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Oakwood University data breach prompts class-action suit

HUNTSVILLE — A class-action lawsuit related to a data security breach has been filed against Oakwood University.

The 32-page suit filed last month by Frances Diaz in U.S. District Court Southern District of California claims Oakwood officials were responsible for a large data breach in March that could have been prevented. That breach potentially allowed hackers access to Social Security information, driver’s license information, and financial information of students and employees, according to the suit.

The lawsuit can be viewed here.

According to a statement by the university, “On March 14, 2022, Oakwood University detected a computer security incident which impacted the availability and functionality of its computer systems. Upon learning of the incident, Oakwood University took measures to secure its network, launched an investigation, and engaged a cybersecurity firm to assist.

“The investigation determined that an unauthorized party accessed Oakwood University’s network between March 7, 2022 and March 14, 2022, and during that time, may have accessed (Healthcare Assistance) Plan information stored on Oakwood University’s systems.”

The Healthcare Assistance Plan is the university’s health-care plan for employees of the Seventh-day Adventist organization and their dependents. Oakwood said the accessed information may have included health plan member names, addresses, dates of birth, Social Security numbers, member identification numbers, and/or limited claims information.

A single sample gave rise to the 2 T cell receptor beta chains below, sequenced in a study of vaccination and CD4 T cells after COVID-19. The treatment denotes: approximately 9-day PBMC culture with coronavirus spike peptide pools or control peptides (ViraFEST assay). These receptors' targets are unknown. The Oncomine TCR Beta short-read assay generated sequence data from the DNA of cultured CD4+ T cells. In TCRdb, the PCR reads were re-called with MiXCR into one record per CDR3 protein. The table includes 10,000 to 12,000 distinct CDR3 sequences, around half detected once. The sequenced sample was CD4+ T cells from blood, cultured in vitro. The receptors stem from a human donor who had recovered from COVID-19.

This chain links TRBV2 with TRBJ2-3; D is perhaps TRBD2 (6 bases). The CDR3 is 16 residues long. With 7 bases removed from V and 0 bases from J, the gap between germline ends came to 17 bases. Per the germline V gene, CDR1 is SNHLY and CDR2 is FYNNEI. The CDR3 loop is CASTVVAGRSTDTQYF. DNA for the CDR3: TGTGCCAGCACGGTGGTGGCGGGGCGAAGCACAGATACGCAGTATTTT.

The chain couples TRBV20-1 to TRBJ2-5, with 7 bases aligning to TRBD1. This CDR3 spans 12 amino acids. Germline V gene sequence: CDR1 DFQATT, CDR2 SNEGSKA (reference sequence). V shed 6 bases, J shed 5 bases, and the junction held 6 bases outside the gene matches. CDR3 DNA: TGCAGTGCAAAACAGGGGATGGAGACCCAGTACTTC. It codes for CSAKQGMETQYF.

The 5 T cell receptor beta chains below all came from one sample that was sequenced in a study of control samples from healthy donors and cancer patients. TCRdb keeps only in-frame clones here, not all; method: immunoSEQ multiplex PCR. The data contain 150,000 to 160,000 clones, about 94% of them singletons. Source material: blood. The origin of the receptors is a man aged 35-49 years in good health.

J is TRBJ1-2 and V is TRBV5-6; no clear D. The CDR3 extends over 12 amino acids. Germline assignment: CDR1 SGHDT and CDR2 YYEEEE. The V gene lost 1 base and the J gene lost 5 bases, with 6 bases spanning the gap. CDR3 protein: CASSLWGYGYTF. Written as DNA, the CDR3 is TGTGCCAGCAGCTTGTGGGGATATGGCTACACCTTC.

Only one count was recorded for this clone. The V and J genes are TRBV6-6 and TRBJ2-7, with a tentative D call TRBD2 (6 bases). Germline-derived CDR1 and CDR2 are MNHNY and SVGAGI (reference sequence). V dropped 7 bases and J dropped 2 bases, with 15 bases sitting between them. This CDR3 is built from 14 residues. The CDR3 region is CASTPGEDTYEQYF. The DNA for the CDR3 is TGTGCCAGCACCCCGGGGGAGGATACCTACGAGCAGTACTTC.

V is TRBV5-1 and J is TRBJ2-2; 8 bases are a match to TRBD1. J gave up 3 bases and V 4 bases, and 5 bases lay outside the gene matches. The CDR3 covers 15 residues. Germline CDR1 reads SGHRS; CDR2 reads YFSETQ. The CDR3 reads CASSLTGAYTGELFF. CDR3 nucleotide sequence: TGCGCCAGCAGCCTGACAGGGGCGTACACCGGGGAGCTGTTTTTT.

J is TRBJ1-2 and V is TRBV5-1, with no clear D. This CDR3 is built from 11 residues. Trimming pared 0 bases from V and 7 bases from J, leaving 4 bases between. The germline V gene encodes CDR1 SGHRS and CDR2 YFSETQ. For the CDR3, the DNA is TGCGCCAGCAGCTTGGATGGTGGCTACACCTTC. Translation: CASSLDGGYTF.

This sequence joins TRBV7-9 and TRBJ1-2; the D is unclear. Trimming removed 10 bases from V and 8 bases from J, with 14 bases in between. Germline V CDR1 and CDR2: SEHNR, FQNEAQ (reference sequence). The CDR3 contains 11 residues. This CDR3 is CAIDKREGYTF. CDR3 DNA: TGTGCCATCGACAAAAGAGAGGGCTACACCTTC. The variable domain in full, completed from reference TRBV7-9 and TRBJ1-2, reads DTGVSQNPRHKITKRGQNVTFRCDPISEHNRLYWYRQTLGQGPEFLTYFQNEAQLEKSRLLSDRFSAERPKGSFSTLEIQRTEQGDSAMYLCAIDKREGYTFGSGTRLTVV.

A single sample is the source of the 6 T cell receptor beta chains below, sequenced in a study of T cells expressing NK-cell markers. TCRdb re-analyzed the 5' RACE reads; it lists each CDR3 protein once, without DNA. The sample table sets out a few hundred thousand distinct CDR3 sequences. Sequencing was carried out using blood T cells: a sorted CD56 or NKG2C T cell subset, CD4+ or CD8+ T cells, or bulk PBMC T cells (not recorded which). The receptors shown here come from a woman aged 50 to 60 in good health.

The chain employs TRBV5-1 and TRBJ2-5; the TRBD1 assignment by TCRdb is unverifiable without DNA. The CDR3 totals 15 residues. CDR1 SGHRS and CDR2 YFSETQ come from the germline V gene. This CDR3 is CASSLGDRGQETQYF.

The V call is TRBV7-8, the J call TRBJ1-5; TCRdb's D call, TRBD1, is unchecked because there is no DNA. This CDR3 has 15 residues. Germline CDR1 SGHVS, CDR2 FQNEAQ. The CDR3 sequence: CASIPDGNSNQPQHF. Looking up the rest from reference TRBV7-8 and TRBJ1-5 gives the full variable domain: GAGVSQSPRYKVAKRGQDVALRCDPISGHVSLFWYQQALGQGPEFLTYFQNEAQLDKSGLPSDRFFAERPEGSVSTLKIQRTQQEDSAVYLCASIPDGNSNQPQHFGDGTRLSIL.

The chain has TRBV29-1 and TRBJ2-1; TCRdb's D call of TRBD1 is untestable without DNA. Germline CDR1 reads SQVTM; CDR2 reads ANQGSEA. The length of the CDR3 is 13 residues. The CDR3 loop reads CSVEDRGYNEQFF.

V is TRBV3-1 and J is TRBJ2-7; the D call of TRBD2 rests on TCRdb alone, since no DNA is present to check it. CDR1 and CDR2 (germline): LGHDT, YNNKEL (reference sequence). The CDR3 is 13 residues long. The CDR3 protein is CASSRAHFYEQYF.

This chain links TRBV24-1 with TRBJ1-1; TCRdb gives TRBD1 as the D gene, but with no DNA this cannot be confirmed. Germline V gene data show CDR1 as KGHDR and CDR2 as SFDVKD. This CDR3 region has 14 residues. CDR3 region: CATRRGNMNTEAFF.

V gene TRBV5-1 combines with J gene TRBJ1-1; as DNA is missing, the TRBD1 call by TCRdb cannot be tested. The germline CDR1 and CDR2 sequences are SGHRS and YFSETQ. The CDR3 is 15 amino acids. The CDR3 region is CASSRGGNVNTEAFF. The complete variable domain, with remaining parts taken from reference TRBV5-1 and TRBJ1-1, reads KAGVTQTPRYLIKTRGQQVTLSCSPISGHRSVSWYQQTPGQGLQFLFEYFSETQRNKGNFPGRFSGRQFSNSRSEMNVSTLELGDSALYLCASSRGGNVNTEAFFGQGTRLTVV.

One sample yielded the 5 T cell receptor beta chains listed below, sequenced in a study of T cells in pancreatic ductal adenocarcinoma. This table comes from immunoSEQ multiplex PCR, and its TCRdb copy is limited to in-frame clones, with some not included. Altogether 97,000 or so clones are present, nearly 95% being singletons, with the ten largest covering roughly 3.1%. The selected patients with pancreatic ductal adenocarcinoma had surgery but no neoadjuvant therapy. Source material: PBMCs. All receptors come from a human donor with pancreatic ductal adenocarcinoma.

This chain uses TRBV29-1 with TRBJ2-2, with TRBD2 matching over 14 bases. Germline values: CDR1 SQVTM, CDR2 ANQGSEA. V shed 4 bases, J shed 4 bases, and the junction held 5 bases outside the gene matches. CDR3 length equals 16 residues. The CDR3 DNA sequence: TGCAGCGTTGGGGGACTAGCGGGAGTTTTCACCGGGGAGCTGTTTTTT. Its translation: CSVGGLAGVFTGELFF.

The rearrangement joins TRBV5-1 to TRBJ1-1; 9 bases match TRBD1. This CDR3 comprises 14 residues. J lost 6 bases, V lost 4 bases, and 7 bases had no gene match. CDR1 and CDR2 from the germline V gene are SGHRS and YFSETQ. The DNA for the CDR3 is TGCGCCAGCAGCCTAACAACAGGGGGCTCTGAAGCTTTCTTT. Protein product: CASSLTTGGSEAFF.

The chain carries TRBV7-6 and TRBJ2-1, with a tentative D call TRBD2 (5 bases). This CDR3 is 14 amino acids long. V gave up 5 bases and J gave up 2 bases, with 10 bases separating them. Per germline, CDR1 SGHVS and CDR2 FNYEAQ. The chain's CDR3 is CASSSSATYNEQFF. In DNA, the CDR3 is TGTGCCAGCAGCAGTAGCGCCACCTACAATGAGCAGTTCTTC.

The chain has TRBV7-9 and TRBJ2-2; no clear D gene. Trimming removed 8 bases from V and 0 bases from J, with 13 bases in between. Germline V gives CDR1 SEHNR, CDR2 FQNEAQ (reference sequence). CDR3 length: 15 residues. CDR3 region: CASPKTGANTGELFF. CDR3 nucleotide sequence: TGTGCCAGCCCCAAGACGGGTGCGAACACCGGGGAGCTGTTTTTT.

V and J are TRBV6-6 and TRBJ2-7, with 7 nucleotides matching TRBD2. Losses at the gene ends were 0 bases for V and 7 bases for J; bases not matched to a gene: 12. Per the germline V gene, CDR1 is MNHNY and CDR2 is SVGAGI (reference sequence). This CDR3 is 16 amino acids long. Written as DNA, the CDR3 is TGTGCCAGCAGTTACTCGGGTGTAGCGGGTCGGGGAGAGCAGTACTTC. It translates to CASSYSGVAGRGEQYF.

The suit is seeking relief for negligence, breach of implied contract, breach of implied covenant of good faith and fair dealing, and unfair business practice.

According to the suit, Oakwood’s negligence is “exacerbated by repeated warnings and alerts directed to protecting and securing sensitive data, as evidenced by the trending data breach attacks in recent years.”

The university posted information about the incident on its website and also sent letters to students with an official statement from the school.

However, the suit claims the university was not quick enough to alert them about the possibility of the breach.

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